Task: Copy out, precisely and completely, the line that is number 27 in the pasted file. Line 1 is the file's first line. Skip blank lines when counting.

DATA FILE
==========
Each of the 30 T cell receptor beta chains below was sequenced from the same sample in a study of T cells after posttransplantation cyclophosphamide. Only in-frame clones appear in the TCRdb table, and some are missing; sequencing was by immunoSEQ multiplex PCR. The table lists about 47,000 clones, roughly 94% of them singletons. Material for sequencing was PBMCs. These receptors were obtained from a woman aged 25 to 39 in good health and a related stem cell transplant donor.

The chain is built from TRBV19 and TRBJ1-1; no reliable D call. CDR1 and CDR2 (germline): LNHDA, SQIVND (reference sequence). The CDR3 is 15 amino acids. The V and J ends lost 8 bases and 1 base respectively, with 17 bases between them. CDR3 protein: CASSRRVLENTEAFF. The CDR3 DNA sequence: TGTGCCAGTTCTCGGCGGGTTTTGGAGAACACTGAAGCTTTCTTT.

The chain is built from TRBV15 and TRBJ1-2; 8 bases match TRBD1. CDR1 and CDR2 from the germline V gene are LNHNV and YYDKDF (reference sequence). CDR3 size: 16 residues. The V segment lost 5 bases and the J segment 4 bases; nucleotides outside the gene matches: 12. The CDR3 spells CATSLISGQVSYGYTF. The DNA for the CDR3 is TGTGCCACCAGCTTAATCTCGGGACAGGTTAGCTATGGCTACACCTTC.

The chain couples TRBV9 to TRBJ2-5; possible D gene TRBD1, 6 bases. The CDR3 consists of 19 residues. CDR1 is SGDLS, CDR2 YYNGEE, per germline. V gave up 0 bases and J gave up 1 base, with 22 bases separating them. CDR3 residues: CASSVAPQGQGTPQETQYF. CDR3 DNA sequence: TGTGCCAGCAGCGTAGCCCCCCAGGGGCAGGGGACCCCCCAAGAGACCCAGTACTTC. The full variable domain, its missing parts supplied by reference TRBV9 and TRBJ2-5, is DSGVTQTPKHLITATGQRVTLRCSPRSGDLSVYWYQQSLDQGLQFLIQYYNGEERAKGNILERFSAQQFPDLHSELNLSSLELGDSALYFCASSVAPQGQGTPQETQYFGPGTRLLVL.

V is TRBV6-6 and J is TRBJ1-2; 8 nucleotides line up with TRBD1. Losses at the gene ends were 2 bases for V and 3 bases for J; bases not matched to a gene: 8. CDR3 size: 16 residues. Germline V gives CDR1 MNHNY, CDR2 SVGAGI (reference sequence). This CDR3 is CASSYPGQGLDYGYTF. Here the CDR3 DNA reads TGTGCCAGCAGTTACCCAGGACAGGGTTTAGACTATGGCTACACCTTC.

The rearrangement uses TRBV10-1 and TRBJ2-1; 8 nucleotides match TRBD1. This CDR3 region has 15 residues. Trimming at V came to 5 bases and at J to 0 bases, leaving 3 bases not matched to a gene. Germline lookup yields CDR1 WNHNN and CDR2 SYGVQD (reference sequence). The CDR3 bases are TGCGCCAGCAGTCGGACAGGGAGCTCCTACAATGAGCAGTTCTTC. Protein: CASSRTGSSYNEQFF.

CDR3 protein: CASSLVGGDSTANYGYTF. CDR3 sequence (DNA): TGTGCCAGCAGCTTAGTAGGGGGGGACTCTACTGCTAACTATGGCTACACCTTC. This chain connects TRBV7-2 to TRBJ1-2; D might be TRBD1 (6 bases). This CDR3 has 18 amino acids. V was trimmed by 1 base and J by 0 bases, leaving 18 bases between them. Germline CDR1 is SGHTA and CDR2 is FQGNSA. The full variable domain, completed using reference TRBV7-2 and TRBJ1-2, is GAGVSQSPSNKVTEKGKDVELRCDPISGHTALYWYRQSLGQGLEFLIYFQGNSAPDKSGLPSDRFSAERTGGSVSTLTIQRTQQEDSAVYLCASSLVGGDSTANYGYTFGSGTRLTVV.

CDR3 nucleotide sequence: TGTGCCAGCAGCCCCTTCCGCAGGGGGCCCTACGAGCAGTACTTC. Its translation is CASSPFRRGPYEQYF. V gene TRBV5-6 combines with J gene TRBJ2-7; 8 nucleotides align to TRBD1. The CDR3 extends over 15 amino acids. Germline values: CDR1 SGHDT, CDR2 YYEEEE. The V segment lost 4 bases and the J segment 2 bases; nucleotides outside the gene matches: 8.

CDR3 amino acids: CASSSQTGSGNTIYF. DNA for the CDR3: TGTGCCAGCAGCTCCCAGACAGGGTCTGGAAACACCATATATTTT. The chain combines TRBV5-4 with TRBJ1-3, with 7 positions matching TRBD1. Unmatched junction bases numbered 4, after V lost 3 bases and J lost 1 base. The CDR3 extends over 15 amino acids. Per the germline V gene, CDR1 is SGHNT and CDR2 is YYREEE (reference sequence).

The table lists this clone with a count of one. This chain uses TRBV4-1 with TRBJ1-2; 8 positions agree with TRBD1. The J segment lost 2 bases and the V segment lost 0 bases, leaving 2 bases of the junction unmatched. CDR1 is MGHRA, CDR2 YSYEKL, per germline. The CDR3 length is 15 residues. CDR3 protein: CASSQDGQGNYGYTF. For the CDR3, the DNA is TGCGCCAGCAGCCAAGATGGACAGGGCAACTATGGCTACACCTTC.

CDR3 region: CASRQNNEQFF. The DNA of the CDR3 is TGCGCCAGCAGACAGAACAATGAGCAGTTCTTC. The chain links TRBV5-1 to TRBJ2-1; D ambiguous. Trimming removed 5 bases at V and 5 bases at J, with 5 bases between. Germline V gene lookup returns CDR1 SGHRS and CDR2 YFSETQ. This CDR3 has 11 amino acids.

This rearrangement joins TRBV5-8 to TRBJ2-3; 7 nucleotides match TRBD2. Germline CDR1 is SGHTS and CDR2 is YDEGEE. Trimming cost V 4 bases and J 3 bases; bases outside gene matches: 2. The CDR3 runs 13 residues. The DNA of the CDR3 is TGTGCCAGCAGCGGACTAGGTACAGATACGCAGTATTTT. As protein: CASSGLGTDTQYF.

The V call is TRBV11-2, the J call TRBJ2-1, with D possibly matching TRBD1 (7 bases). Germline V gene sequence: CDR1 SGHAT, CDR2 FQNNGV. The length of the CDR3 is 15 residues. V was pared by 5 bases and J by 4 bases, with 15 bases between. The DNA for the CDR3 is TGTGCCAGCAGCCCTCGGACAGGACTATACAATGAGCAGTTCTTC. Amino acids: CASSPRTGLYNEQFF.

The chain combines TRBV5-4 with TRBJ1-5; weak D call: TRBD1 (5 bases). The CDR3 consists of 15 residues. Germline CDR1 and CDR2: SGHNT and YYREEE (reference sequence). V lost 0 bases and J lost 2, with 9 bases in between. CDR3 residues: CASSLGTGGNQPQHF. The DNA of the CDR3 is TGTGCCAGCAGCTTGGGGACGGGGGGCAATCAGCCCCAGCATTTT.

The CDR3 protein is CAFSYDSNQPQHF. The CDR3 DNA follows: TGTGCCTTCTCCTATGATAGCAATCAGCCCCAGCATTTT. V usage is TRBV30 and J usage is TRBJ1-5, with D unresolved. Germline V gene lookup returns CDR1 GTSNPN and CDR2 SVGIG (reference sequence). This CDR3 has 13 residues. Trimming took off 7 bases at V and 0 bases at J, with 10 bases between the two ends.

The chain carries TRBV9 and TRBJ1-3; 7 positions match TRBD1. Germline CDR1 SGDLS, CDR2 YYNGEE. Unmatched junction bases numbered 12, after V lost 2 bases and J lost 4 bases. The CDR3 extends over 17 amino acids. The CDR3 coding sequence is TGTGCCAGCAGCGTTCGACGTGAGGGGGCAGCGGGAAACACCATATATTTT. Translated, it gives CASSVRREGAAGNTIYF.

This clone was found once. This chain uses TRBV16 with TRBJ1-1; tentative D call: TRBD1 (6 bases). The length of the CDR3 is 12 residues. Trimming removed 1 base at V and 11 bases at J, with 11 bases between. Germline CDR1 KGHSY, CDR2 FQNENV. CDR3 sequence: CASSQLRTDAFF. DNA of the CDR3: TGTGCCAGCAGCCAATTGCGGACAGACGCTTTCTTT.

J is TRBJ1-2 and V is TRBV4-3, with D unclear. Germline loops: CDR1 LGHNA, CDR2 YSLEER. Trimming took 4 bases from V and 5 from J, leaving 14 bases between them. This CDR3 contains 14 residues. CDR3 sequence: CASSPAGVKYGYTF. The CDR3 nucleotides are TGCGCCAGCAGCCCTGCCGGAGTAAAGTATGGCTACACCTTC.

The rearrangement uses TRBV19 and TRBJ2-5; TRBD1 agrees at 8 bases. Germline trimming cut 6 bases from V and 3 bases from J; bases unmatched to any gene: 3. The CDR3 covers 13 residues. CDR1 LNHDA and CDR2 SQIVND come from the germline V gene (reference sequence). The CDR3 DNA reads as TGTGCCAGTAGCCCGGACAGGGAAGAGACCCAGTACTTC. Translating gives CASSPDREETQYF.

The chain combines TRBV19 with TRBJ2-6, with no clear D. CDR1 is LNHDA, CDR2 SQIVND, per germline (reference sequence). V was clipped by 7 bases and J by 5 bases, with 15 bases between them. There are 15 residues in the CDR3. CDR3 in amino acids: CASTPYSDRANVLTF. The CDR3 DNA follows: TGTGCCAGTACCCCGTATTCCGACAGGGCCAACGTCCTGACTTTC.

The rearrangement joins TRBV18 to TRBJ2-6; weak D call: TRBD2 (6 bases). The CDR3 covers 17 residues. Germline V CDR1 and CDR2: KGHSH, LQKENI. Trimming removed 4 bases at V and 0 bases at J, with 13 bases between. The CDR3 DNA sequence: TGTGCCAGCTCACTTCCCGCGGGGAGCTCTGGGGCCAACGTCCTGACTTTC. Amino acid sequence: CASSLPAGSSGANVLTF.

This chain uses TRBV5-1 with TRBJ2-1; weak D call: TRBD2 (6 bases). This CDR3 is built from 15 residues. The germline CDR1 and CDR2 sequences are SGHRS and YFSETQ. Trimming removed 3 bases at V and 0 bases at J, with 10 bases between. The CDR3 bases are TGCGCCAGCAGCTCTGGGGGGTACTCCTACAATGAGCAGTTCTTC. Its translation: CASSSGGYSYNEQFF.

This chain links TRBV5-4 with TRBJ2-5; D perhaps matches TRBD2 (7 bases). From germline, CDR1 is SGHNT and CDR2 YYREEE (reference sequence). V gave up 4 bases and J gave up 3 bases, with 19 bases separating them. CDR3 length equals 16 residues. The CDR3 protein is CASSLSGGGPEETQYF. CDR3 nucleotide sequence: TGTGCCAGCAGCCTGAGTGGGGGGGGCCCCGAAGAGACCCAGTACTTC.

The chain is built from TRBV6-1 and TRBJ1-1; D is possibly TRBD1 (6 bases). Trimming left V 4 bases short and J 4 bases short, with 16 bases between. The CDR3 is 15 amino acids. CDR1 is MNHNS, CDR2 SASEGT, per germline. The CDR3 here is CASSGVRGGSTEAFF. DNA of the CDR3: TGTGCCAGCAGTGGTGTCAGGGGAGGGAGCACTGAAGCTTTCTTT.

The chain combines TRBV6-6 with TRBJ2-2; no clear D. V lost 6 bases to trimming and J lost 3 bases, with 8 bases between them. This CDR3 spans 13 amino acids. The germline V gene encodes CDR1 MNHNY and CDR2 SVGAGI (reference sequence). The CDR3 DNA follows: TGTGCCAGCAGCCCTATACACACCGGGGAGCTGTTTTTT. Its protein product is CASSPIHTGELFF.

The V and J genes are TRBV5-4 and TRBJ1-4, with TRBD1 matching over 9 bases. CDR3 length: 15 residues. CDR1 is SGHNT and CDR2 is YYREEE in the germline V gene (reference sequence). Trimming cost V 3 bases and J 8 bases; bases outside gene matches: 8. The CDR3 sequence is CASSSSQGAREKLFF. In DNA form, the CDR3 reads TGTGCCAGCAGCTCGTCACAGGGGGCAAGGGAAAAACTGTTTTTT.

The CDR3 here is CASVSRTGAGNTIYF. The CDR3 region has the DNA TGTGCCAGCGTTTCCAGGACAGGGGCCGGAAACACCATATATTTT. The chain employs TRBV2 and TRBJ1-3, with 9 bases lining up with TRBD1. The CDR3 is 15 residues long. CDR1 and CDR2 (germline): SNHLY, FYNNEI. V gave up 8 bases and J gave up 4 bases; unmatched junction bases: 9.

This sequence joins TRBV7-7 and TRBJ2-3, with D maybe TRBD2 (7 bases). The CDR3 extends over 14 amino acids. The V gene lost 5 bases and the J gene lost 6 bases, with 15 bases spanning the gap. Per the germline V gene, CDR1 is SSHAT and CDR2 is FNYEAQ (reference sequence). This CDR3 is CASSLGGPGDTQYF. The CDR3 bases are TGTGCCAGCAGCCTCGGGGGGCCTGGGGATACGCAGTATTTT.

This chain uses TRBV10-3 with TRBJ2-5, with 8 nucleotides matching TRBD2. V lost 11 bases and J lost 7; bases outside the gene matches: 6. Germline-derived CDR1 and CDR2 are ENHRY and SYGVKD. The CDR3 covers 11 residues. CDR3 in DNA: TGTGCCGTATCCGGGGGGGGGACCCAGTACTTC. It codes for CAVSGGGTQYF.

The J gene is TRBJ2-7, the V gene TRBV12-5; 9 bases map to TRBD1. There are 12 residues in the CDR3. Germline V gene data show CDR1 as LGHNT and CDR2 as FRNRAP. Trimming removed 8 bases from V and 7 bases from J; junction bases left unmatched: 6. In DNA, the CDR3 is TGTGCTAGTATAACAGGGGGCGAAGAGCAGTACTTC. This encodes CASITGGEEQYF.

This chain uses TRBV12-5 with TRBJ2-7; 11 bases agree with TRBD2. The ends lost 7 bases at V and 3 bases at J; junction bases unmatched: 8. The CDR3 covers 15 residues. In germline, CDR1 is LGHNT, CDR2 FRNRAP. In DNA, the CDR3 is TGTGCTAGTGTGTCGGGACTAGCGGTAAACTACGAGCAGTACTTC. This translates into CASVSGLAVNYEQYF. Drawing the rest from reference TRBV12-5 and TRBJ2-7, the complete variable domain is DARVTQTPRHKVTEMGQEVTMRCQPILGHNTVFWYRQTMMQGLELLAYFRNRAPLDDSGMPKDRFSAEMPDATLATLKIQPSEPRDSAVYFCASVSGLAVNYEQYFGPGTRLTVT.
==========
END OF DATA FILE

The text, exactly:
The CDR3 here is CASVSRTGAGNTIYF. The CDR3 region has the DNA TGTGCCAGCGTTTCCAGGACAGGGGCCGGAAACACCATATATTTT. The chain employs TRBV2 and TRBJ1-3, with 9 bases lining up with TRBD1. The CDR3 is 15 residues long. CDR1 and CDR2 (germline): SNHLY, FYNNEI. V gave up 8 bases and J gave up 4 bases; unmatched junction bases: 9.